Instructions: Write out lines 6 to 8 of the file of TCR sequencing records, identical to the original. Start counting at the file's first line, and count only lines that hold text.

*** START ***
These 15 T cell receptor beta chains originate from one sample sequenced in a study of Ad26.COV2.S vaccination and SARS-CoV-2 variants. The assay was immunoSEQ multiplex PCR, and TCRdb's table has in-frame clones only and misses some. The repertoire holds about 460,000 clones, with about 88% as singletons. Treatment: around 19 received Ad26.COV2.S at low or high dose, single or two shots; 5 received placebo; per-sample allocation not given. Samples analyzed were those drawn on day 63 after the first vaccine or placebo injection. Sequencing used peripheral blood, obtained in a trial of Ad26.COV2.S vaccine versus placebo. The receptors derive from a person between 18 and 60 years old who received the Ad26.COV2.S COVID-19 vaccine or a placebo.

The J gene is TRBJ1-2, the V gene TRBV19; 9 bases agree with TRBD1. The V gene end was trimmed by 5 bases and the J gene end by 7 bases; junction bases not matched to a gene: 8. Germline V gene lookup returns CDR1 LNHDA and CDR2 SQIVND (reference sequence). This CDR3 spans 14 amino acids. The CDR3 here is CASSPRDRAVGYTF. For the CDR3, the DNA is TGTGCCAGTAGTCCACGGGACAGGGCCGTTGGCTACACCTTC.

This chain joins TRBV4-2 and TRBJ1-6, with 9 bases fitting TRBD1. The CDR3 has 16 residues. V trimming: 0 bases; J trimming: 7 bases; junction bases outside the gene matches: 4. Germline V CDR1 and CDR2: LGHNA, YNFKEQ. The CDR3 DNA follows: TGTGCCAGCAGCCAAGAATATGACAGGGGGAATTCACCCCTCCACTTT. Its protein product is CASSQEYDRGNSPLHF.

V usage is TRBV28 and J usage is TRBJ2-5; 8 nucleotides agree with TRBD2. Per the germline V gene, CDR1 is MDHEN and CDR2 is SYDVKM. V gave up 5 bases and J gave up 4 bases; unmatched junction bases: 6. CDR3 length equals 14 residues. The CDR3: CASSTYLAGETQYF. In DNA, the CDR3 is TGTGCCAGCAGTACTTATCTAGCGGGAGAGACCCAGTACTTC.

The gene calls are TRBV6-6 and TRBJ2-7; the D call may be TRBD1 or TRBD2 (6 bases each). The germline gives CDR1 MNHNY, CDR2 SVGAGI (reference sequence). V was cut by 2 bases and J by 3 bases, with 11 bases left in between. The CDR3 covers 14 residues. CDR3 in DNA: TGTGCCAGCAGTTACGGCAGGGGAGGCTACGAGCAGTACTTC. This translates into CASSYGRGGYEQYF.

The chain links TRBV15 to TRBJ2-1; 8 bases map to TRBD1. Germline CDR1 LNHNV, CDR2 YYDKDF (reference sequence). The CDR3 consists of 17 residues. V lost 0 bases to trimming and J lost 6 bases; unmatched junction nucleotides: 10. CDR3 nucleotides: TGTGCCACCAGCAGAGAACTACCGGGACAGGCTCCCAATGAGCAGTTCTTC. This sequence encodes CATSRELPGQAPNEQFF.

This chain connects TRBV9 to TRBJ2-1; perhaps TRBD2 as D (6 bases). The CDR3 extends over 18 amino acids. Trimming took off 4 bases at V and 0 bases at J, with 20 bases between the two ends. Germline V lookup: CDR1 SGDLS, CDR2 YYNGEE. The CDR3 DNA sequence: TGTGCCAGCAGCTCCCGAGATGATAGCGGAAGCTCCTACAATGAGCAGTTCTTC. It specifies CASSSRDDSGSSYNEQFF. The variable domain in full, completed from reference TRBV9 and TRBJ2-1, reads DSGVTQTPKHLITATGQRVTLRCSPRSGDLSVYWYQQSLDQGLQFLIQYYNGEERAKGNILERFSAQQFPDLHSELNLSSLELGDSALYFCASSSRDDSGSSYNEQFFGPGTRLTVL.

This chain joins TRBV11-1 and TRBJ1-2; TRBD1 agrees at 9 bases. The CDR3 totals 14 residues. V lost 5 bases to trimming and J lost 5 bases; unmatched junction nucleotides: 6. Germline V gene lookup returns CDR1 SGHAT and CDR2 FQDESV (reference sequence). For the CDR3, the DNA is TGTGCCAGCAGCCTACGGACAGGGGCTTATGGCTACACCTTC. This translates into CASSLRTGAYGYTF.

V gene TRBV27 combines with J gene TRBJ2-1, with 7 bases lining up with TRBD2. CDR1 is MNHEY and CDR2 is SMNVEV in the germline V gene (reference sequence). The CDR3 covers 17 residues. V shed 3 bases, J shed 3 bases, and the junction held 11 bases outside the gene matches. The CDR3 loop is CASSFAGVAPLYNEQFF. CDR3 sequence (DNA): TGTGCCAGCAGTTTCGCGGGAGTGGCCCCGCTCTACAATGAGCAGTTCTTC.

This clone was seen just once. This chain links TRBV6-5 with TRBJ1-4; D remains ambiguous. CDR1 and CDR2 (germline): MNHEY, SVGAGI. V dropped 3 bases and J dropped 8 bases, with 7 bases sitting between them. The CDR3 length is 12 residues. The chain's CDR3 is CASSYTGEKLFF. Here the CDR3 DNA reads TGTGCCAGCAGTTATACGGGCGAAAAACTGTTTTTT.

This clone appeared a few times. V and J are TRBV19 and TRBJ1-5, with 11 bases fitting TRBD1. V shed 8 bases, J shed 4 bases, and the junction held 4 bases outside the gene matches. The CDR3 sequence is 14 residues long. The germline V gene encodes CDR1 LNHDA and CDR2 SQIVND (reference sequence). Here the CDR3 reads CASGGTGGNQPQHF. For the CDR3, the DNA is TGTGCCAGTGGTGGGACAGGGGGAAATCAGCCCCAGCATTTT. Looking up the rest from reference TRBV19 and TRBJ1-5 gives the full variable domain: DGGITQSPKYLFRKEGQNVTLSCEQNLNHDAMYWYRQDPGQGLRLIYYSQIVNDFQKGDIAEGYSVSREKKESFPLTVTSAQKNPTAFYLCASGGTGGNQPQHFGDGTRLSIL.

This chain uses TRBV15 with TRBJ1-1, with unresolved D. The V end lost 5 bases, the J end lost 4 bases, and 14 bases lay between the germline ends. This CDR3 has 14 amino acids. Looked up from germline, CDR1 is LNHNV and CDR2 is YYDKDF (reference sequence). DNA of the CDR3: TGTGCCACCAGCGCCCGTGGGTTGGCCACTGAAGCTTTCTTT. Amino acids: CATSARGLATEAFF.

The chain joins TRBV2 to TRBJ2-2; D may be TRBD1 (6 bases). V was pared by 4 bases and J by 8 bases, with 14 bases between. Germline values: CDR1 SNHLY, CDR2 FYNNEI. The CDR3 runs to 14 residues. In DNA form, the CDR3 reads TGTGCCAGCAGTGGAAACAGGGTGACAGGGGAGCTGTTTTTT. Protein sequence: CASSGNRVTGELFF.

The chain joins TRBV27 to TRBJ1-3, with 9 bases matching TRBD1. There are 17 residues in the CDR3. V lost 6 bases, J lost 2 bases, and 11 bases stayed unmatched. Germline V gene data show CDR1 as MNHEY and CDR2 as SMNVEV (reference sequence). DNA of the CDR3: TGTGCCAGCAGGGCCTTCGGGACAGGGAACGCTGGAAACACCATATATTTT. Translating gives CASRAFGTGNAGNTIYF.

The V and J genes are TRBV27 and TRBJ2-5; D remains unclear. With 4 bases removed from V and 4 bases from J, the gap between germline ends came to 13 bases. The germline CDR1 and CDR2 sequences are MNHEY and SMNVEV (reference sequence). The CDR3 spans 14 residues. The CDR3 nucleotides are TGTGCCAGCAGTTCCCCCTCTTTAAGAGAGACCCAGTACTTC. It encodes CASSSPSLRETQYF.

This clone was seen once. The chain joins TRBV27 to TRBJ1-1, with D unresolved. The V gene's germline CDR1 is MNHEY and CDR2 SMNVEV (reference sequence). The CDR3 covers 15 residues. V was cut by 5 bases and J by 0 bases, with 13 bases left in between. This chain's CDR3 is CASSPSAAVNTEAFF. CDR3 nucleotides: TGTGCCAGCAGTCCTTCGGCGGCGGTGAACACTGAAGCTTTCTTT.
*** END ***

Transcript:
The chain links TRBV15 to TRBJ2-1; 8 bases map to TRBD1. Germline CDR1 LNHNV, CDR2 YYDKDF (reference sequence). The CDR3 consists of 17 residues. V lost 0 bases to trimming and J lost 6 bases; unmatched junction nucleotides: 10. CDR3 nucleotides: TGTGCCACCAGCAGAGAACTACCGGGACAGGCTCCCAATGAGCAGTTCTTC. This sequence encodes CATSRELPGQAPNEQFF.

This chain connects TRBV9 to TRBJ2-1; perhaps TRBD2 as D (6 bases). The CDR3 extends over 18 amino acids. Trimming took off 4 bases at V and 0 bases at J, with 20 bases between the two ends. Germline V lookup: CDR1 SGDLS, CDR2 YYNGEE. The CDR3 DNA sequence: TGTGCCAGCAGCTCCCGAGATGATAGCGGAAGCTCCTACAATGAGCAGTTCTTC. It specifies CASSSRDDSGSSYNEQFF. The variable domain in full, completed from reference TRBV9 and TRBJ2-1, reads DSGVTQTPKHLITATGQRVTLRCSPRSGDLSVYWYQQSLDQGLQFLIQYYNGEERAKGNILERFSAQQFPDLHSELNLSSLELGDSALYFCASSSRDDSGSSYNEQFFGPGTRLTVL.

This chain joins TRBV11-1 and TRBJ1-2; TRBD1 agrees at 9 bases. The CDR3 totals 14 residues. V lost 5 bases to trimming and J lost 5 bases; unmatched junction nucleotides: 6. Germline V gene lookup returns CDR1 SGHAT and CDR2 FQDESV (reference sequence). For the CDR3, the DNA is TGTGCCAGCAGCCTACGGACAGGGGCTTATGGCTACACCTTC. This translates into CASSLRTGAYGYTF.